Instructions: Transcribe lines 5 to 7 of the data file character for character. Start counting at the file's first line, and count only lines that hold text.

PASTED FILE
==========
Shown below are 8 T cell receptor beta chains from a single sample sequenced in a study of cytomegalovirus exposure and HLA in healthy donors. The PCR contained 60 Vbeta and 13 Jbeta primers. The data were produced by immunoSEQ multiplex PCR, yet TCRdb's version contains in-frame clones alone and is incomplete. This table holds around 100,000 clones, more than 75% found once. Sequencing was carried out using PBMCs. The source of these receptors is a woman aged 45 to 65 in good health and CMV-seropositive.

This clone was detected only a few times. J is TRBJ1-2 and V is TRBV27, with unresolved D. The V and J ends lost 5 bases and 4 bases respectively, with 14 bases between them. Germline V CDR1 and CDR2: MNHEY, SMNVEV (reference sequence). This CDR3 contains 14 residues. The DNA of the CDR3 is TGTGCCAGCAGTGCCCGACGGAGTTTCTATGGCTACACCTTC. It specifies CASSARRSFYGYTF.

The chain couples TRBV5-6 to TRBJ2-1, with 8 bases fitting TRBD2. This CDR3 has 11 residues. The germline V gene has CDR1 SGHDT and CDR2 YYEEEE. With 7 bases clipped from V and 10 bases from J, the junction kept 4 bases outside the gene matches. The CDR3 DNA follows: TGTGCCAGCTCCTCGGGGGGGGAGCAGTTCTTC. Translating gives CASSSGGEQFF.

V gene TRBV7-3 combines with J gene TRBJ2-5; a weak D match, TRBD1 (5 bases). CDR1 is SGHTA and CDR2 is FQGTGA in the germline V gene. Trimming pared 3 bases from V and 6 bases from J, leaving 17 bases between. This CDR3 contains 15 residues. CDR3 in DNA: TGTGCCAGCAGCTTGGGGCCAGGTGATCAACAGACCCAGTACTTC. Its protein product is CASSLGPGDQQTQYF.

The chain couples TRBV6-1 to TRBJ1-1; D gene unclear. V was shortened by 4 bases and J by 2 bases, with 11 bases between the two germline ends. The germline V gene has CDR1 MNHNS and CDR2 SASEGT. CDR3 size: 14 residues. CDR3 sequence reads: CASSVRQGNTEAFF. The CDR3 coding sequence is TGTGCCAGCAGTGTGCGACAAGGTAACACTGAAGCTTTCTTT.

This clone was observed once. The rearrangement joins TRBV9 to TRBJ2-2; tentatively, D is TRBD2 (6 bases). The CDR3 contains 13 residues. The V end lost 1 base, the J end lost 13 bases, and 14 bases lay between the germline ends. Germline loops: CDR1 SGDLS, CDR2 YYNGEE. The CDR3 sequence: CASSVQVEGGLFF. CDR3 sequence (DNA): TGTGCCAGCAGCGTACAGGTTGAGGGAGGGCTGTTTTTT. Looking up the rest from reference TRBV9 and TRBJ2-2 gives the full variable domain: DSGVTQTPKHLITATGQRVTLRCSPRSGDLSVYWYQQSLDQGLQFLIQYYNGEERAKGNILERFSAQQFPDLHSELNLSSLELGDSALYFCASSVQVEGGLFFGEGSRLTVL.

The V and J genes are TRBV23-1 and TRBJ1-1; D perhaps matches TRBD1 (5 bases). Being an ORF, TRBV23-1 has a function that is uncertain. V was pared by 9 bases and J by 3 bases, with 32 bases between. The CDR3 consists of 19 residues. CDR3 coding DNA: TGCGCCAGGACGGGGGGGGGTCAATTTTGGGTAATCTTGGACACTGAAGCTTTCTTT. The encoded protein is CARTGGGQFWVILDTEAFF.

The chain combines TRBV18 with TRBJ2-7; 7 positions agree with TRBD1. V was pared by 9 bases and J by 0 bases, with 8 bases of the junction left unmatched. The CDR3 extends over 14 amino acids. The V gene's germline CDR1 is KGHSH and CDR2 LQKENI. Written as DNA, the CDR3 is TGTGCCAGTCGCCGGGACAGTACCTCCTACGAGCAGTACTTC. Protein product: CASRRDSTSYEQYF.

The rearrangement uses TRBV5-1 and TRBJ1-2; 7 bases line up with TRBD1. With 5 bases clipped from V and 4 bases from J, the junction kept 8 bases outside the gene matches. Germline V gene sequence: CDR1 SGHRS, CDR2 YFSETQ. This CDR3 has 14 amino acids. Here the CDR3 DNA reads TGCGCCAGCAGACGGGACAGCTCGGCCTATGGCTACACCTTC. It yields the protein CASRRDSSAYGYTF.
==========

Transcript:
The chain couples TRBV6-1 to TRBJ1-1; D gene unclear. V was shortened by 4 bases and J by 2 bases, with 11 bases between the two germline ends. The germline V gene has CDR1 MNHNS and CDR2 SASEGT. CDR3 size: 14 residues. CDR3 sequence reads: CASSVRQGNTEAFF. The CDR3 coding sequence is TGTGCCAGCAGTGTGCGACAAGGTAACACTGAAGCTTTCTTT.

This clone was observed once. The rearrangement joins TRBV9 to TRBJ2-2; tentatively, D is TRBD2 (6 bases). The CDR3 contains 13 residues. The V end lost 1 base, the J end lost 13 bases, and 14 bases lay between the germline ends. Germline loops: CDR1 SGDLS, CDR2 YYNGEE. The CDR3 sequence: CASSVQVEGGLFF. CDR3 sequence (DNA): TGTGCCAGCAGCGTACAGGTTGAGGGAGGGCTGTTTTTT. Looking up the rest from reference TRBV9 and TRBJ2-2 gives the full variable domain: DSGVTQTPKHLITATGQRVTLRCSPRSGDLSVYWYQQSLDQGLQFLIQYYNGEERAKGNILERFSAQQFPDLHSELNLSSLELGDSALYFCASSVQVEGGLFFGEGSRLTVL.

The V and J genes are TRBV23-1 and TRBJ1-1; D perhaps matches TRBD1 (5 bases). Being an ORF, TRBV23-1 has a function that is uncertain. V was pared by 9 bases and J by 3 bases, with 32 bases between. The CDR3 consists of 19 residues. CDR3 coding DNA: TGCGCCAGGACGGGGGGGGGTCAATTTTGGGTAATCTTGGACACTGAAGCTTTCTTT. The encoded protein is CARTGGGQFWVILDTEAFF.